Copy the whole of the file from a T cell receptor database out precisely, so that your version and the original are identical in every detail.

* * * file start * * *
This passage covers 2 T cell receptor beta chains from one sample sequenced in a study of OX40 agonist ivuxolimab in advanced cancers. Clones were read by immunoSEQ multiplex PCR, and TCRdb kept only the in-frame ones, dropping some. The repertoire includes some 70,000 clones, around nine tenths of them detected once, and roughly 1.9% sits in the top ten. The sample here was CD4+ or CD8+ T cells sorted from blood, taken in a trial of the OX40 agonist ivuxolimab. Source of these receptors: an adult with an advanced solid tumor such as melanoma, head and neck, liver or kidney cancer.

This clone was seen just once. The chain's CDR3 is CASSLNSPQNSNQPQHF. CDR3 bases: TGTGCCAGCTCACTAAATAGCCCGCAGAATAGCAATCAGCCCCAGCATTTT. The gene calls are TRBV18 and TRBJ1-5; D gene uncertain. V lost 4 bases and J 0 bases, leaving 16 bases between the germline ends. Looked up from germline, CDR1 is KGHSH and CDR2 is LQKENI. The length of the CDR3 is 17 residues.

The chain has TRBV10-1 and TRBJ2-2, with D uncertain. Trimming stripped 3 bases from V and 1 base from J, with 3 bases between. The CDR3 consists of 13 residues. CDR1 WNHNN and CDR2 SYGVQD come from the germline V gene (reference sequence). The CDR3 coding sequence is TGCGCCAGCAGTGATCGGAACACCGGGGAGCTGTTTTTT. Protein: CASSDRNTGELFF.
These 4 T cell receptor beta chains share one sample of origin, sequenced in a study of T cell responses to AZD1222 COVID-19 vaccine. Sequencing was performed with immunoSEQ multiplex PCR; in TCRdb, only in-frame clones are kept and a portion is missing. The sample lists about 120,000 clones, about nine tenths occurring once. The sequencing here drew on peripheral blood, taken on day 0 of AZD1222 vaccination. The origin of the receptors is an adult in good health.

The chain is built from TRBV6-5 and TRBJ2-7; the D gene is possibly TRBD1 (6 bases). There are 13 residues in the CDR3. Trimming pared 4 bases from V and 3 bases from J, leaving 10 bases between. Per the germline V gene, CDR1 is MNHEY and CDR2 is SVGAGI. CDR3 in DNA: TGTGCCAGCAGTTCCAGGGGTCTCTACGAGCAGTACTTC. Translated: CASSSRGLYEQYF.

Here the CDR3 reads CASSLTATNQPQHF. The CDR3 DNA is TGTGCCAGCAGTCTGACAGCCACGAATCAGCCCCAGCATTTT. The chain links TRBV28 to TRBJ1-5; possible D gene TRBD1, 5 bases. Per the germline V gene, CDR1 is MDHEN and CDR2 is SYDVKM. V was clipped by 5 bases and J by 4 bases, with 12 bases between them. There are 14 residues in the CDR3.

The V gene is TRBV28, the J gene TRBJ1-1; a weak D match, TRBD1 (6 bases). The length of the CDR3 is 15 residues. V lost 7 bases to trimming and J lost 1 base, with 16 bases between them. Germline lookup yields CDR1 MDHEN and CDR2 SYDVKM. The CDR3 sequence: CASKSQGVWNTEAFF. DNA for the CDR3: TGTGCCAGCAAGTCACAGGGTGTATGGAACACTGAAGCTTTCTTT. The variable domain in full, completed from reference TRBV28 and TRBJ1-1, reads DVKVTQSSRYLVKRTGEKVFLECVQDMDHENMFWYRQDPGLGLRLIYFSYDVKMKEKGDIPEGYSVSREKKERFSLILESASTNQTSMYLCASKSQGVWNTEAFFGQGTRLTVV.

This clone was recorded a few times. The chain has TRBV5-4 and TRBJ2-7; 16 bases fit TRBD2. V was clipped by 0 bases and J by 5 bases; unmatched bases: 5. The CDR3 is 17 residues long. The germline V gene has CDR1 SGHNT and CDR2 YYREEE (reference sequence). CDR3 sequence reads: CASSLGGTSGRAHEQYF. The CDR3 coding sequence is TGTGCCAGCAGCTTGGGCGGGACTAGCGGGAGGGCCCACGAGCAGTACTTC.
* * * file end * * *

This passage covers 2 T cell receptor beta chains from one sample sequenced in a study of OX40 agonist ivuxolimab in advanced cancers. Clones were read by immunoSEQ multiplex PCR, and TCRdb kept only the in-frame ones, dropping some. The repertoire includes some 70,000 clones, around nine tenths of them detected once, and roughly 1.9% sits in the top ten. The sample here was CD4+ or CD8+ T cells sorted from blood, taken in a trial of the OX40 agonist ivuxolimab. Source of these receptors: an adult with an advanced solid tumor such as melanoma, head and neck, liver or kidney cancer.

This clone was seen just once. The chain's CDR3 is CASSLNSPQNSNQPQHF. CDR3 bases: TGTGCCAGCTCACTAAATAGCCCGCAGAATAGCAATCAGCCCCAGCATTTT. The gene calls are TRBV18 and TRBJ1-5; D gene uncertain. V lost 4 bases and J 0 bases, leaving 16 bases between the germline ends. Looked up from germline, CDR1 is KGHSH and CDR2 is LQKENI. The length of the CDR3 is 17 residues.

The chain has TRBV10-1 and TRBJ2-2, with D uncertain. Trimming stripped 3 bases from V and 1 base from J, with 3 bases between. The CDR3 consists of 13 residues. CDR1 WNHNN and CDR2 SYGVQD come from the germline V gene (reference sequence). The CDR3 coding sequence is TGCGCCAGCAGTGATCGGAACACCGGGGAGCTGTTTTTT. Protein: CASSDRNTGELFF.
These 4 T cell receptor beta chains share one sample of origin, sequenced in a study of T cell responses to AZD1222 COVID-19 vaccine. Sequencing was performed with immunoSEQ multiplex PCR; in TCRdb, only in-frame clones are kept and a portion is missing. The sample lists about 120,000 clones, about nine tenths occurring once. The sequencing here drew on peripheral blood, taken on day 0 of AZD1222 vaccination. The origin of the receptors is an adult in good health.

The chain is built from TRBV6-5 and TRBJ2-7; the D gene is possibly TRBD1 (6 bases). There are 13 residues in the CDR3. Trimming pared 4 bases from V and 3 bases from J, leaving 10 bases between. Per the germline V gene, CDR1 is MNHEY and CDR2 is SVGAGI. CDR3 in DNA: TGTGCCAGCAGTTCCAGGGGTCTCTACGAGCAGTACTTC. Translated: CASSSRGLYEQYF.

Here the CDR3 reads CASSLTATNQPQHF. The CDR3 DNA is TGTGCCAGCAGTCTGACAGCCACGAATCAGCCCCAGCATTTT. The chain links TRBV28 to TRBJ1-5; possible D gene TRBD1, 5 bases. Per the germline V gene, CDR1 is MDHEN and CDR2 is SYDVKM. V was clipped by 5 bases and J by 4 bases, with 12 bases between them. There are 14 residues in the CDR3.

The V gene is TRBV28, the J gene TRBJ1-1; a weak D match, TRBD1 (6 bases). The length of the CDR3 is 15 residues. V lost 7 bases to trimming and J lost 1 base, with 16 bases between them. Germline lookup yields CDR1 MDHEN and CDR2 SYDVKM. The CDR3 sequence: CASKSQGVWNTEAFF. DNA for the CDR3: TGTGCCAGCAAGTCACAGGGTGTATGGAACACTGAAGCTTTCTTT. The variable domain in full, completed from reference TRBV28 and TRBJ1-1, reads DVKVTQSSRYLVKRTGEKVFLECVQDMDHENMFWYRQDPGLGLRLIYFSYDVKMKEKGDIPEGYSVSREKKERFSLILESASTNQTSMYLCASKSQGVWNTEAFFGQGTRLTVV.

This clone was recorded a few times. The chain has TRBV5-4 and TRBJ2-7; 16 bases fit TRBD2. V was clipped by 0 bases and J by 5 bases; unmatched bases: 5. The CDR3 is 17 residues long. The germline V gene has CDR1 SGHNT and CDR2 YYREEE (reference sequence). CDR3 sequence reads: CASSLGGTSGRAHEQYF. The CDR3 coding sequence is TGTGCCAGCAGCTTGGGCGGGACTAGCGGGAGGGCCCACGAGCAGTACTTC.